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Fund finance: regional perspectives and updates


14 September 2021

British Virgin Islands, Cayman Islands, Guernsey, Hong Kong, Jersey, Luxembourg Legal Services


Ogier's cross-jurisdictional fund finance team has experts located in our Cayman Islands, BVI, Guernsey, Jersey, Hong Kong and Luxembourg offices. The global fund finance market has shown much resilience over the last 18 months and as we head into the last few months of 2021, our team offer their thoughts and insights on what we are seeing in each of our regions.


  • Private Funds Act: A lot has been written about the Private Funds Act (PFA) since it was implemented at the start of 2020.  On a practical level, PFA covenant language has, for the most part, settled down and "market standard" positions have emerged.  The Cayman Islands Monetary Authority (CIMA) continues to process PFA registrations efficiently and CIMA's website is regularly updated to demonstrate evidence of registration. In the six months to the end of June,1,125 private funds were registered with CIMA taking the total number of private funds that are registered to 13,820. 
  • Debt commitments: We have seen an increase in deals where closed-ended funds are structured with investors funding a proportion of their commitment with a debt commitment, which when called is evidenced in the form of a note or debt advance. 
  • Alternative lenders:  We have started to see an uptick in alternative lenders to funds, particularly in relation to NAV financings to funds focused on real estate.  This is a trend that we see continuing particularly for transactions and opportunities that fall outside the more conventional credit parameters and risk appetite of the commercial banks.  In our experience, alternative lenders have been able to benefit from their relationships with sponsors and industry knowledge.  They are also able to provide more tailored solutions for a yield that is commensurate with risk.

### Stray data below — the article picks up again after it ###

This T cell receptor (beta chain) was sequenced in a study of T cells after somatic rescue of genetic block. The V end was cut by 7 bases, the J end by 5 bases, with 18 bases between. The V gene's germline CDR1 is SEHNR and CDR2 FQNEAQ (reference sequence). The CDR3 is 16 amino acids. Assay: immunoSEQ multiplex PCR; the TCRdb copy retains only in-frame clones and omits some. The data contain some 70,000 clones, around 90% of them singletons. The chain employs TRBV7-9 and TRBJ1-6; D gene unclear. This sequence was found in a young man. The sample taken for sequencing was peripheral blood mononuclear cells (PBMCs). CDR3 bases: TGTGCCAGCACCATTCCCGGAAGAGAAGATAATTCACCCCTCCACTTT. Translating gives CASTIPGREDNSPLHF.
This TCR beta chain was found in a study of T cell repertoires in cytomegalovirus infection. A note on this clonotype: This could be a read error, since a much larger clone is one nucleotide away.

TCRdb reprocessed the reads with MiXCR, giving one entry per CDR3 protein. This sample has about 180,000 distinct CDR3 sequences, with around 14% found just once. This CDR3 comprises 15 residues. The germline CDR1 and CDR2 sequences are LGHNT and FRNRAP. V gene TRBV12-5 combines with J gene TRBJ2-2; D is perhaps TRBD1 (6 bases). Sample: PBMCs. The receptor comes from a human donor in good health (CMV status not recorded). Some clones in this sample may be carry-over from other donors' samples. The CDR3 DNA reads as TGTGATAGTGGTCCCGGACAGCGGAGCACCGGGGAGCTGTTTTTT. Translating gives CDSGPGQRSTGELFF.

• Hedge funds financing:  On the hedge fund side, we have seen a fair amount of activity in the fund of fund space with financings based on the NAV of the eligible investments portfolio. These have taken a number of forms, including credit facilities, note purchase agreements and derivative transactions.
  • Exempted limited partnership formation:  The Cayman Islands exempted limited partnership (ELP) has a variety of uses and, as many will be aware, is the vehicle of choice for closed-ended funds in Cayman.  As of the end of 2020, the total number of active ELPs reached a record 31,144 and ELP formations have continued to increase this year. In the first half of 2021 an additional 2,836 ELPs were formed – this represents the highest number of ELP formations in the first six months of a calendar year and is a 28% increase on formations from the first six months of 2020.